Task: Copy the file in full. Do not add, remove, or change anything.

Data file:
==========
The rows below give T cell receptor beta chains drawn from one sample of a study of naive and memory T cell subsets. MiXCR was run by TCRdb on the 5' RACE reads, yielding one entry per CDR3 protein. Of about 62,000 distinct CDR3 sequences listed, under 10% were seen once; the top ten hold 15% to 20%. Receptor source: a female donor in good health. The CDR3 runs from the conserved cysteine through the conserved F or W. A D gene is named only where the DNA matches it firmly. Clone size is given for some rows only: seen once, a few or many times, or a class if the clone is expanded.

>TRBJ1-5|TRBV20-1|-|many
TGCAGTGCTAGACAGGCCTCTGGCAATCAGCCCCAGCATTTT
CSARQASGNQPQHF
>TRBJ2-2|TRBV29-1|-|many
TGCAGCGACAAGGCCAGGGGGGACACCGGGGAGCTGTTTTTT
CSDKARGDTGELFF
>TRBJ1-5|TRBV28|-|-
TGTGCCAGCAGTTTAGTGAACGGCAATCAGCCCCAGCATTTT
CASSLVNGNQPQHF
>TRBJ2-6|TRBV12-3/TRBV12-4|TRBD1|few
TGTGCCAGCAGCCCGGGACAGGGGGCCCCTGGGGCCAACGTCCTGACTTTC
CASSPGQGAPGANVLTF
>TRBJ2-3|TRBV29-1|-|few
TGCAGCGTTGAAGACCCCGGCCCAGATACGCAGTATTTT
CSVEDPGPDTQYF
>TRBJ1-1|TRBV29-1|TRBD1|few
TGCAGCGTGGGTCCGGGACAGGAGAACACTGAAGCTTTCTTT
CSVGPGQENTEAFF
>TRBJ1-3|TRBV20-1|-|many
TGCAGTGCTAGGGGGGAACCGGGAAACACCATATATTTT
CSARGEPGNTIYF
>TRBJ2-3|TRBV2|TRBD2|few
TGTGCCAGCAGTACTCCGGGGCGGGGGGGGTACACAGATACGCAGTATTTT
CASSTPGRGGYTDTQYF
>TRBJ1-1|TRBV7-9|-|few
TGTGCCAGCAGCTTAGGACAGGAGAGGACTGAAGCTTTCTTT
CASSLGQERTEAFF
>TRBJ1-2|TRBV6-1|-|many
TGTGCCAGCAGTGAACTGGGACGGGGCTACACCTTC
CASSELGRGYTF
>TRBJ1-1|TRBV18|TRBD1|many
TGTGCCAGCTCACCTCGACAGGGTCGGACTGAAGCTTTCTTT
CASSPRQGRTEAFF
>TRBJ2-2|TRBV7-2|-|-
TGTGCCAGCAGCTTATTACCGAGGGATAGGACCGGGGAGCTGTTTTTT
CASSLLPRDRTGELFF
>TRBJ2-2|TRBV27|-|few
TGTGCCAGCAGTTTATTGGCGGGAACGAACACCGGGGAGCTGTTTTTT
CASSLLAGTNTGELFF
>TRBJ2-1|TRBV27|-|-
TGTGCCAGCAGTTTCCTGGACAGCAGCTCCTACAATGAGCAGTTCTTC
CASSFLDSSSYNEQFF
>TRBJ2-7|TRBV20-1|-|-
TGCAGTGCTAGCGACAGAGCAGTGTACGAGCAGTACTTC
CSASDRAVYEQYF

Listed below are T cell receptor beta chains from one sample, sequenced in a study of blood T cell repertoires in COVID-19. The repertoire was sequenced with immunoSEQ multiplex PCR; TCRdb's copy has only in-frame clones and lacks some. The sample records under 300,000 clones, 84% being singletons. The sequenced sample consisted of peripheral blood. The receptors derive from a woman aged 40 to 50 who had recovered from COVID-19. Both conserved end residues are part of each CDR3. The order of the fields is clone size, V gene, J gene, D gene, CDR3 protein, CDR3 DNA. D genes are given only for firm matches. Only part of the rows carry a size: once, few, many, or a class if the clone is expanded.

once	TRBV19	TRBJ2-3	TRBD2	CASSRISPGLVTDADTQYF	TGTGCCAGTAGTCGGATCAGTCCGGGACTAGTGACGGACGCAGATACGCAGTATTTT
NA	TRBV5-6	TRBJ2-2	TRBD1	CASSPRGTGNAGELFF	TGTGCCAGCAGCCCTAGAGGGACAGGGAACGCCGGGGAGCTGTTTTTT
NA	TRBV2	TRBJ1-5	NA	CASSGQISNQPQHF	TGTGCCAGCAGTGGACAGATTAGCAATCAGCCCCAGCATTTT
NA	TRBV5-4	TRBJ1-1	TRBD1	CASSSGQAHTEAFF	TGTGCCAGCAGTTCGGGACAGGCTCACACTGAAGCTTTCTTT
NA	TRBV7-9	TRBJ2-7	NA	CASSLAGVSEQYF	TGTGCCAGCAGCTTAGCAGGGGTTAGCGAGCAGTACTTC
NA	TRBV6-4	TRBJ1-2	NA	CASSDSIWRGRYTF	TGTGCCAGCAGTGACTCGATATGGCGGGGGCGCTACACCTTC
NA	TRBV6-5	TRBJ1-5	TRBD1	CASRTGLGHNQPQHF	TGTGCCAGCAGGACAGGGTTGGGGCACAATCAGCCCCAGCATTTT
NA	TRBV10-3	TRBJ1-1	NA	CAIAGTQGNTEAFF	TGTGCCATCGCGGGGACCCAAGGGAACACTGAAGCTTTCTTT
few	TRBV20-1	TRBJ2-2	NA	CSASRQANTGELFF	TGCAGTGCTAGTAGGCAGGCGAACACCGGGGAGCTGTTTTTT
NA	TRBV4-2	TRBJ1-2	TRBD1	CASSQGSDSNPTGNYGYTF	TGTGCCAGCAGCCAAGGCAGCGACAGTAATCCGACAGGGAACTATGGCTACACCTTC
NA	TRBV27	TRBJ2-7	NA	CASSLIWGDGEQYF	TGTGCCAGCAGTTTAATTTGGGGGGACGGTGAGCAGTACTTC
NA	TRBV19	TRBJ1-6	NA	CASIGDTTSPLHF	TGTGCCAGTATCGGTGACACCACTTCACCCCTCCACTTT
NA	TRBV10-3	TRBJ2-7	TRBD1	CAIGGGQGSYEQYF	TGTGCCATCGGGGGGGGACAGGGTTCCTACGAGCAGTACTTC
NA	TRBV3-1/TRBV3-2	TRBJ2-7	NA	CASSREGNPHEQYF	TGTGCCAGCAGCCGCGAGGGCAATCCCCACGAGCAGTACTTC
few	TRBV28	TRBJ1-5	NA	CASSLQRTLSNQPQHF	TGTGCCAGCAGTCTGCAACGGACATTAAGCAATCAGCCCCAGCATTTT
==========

The rows below give T cell receptor beta chains drawn from one sample of a study of naive and memory T cell subsets. MiXCR was run by TCRdb on the 5' RACE reads, yielding one entry per CDR3 protein. Of about 62,000 distinct CDR3 sequences listed, under 10% were seen once; the top ten hold 15% to 20%. Receptor source: a female donor in good health. The CDR3 runs from the conserved cysteine through the conserved F or W. A D gene is named only where the DNA matches it firmly. Clone size is given for some rows only: seen once, a few or many times, or a class if the clone is expanded.

>TRBJ1-5|TRBV20-1|-|many
TGCAGTGCTAGACAGGCCTCTGGCAATCAGCCCCAGCATTTT
CSARQASGNQPQHF
>TRBJ2-2|TRBV29-1|-|many
TGCAGCGACAAGGCCAGGGGGGACACCGGGGAGCTGTTTTTT
CSDKARGDTGELFF
>TRBJ1-5|TRBV28|-|-
TGTGCCAGCAGTTTAGTGAACGGCAATCAGCCCCAGCATTTT
CASSLVNGNQPQHF
>TRBJ2-6|TRBV12-3/TRBV12-4|TRBD1|few
TGTGCCAGCAGCCCGGGACAGGGGGCCCCTGGGGCCAACGTCCTGACTTTC
CASSPGQGAPGANVLTF
>TRBJ2-3|TRBV29-1|-|few
TGCAGCGTTGAAGACCCCGGCCCAGATACGCAGTATTTT
CSVEDPGPDTQYF
>TRBJ1-1|TRBV29-1|TRBD1|few
TGCAGCGTGGGTCCGGGACAGGAGAACACTGAAGCTTTCTTT
CSVGPGQENTEAFF
>TRBJ1-3|TRBV20-1|-|many
TGCAGTGCTAGGGGGGAACCGGGAAACACCATATATTTT
CSARGEPGNTIYF
>TRBJ2-3|TRBV2|TRBD2|few
TGTGCCAGCAGTACTCCGGGGCGGGGGGGGTACACAGATACGCAGTATTTT
CASSTPGRGGYTDTQYF
>TRBJ1-1|TRBV7-9|-|few
TGTGCCAGCAGCTTAGGACAGGAGAGGACTGAAGCTTTCTTT
CASSLGQERTEAFF
>TRBJ1-2|TRBV6-1|-|many
TGTGCCAGCAGTGAACTGGGACGGGGCTACACCTTC
CASSELGRGYTF
>TRBJ1-1|TRBV18|TRBD1|many
TGTGCCAGCTCACCTCGACAGGGTCGGACTGAAGCTTTCTTT
CASSPRQGRTEAFF
>TRBJ2-2|TRBV7-2|-|-
TGTGCCAGCAGCTTATTACCGAGGGATAGGACCGGGGAGCTGTTTTTT
CASSLLPRDRTGELFF
>TRBJ2-2|TRBV27|-|few
TGTGCCAGCAGTTTATTGGCGGGAACGAACACCGGGGAGCTGTTTTTT
CASSLLAGTNTGELFF
>TRBJ2-1|TRBV27|-|-
TGTGCCAGCAGTTTCCTGGACAGCAGCTCCTACAATGAGCAGTTCTTC
CASSFLDSSSYNEQFF
>TRBJ2-7|TRBV20-1|-|-
TGCAGTGCTAGCGACAGAGCAGTGTACGAGCAGTACTTC
CSASDRAVYEQYF

Listed below are T cell receptor beta chains from one sample, sequenced in a study of blood T cell repertoires in COVID-19. The repertoire was sequenced with immunoSEQ multiplex PCR; TCRdb's copy has only in-frame clones and lacks some. The sample records under 300,000 clones, 84% being singletons. The sequenced sample consisted of peripheral blood. The receptors derive from a woman aged 40 to 50 who had recovered from COVID-19. Both conserved end residues are part of each CDR3. The order of the fields is clone size, V gene, J gene, D gene, CDR3 protein, CDR3 DNA. D genes are given only for firm matches. Only part of the rows carry a size: once, few, many, or a class if the clone is expanded.

once	TRBV19	TRBJ2-3	TRBD2	CASSRISPGLVTDADTQYF	TGTGCCAGTAGTCGGATCAGTCCGGGACTAGTGACGGACGCAGATACGCAGTATTTT
NA	TRBV5-6	TRBJ2-2	TRBD1	CASSPRGTGNAGELFF	TGTGCCAGCAGCCCTAGAGGGACAGGGAACGCCGGGGAGCTGTTTTTT
NA	TRBV2	TRBJ1-5	NA	CASSGQISNQPQHF	TGTGCCAGCAGTGGACAGATTAGCAATCAGCCCCAGCATTTT
NA	TRBV5-4	TRBJ1-1	TRBD1	CASSSGQAHTEAFF	TGTGCCAGCAGTTCGGGACAGGCTCACACTGAAGCTTTCTTT
NA	TRBV7-9	TRBJ2-7	NA	CASSLAGVSEQYF	TGTGCCAGCAGCTTAGCAGGGGTTAGCGAGCAGTACTTC
NA	TRBV6-4	TRBJ1-2	NA	CASSDSIWRGRYTF	TGTGCCAGCAGTGACTCGATATGGCGGGGGCGCTACACCTTC
NA	TRBV6-5	TRBJ1-5	TRBD1	CASRTGLGHNQPQHF	TGTGCCAGCAGGACAGGGTTGGGGCACAATCAGCCCCAGCATTTT
NA	TRBV10-3	TRBJ1-1	NA	CAIAGTQGNTEAFF	TGTGCCATCGCGGGGACCCAAGGGAACACTGAAGCTTTCTTT
few	TRBV20-1	TRBJ2-2	NA	CSASRQANTGELFF	TGCAGTGCTAGTAGGCAGGCGAACACCGGGGAGCTGTTTTTT
NA	TRBV4-2	TRBJ1-2	TRBD1	CASSQGSDSNPTGNYGYTF	TGTGCCAGCAGCCAAGGCAGCGACAGTAATCCGACAGGGAACTATGGCTACACCTTC
NA	TRBV27	TRBJ2-7	NA	CASSLIWGDGEQYF	TGTGCCAGCAGTTTAATTTGGGGGGACGGTGAGCAGTACTTC
NA	TRBV19	TRBJ1-6	NA	CASIGDTTSPLHF	TGTGCCAGTATCGGTGACACCACTTCACCCCTCCACTTT
NA	TRBV10-3	TRBJ2-7	TRBD1	CAIGGGQGSYEQYF	TGTGCCATCGGGGGGGGACAGGGTTCCTACGAGCAGTACTTC
NA	TRBV3-1/TRBV3-2	TRBJ2-7	NA	CASSREGNPHEQYF	TGTGCCAGCAGCCGCGAGGGCAATCCCCACGAGCAGTACTTC
few	TRBV28	TRBJ1-5	NA	CASSLQRTLSNQPQHF	TGTGCCAGCAGTCTGCAACGGACATTAAGCAATCAGCCCCAGCATTTT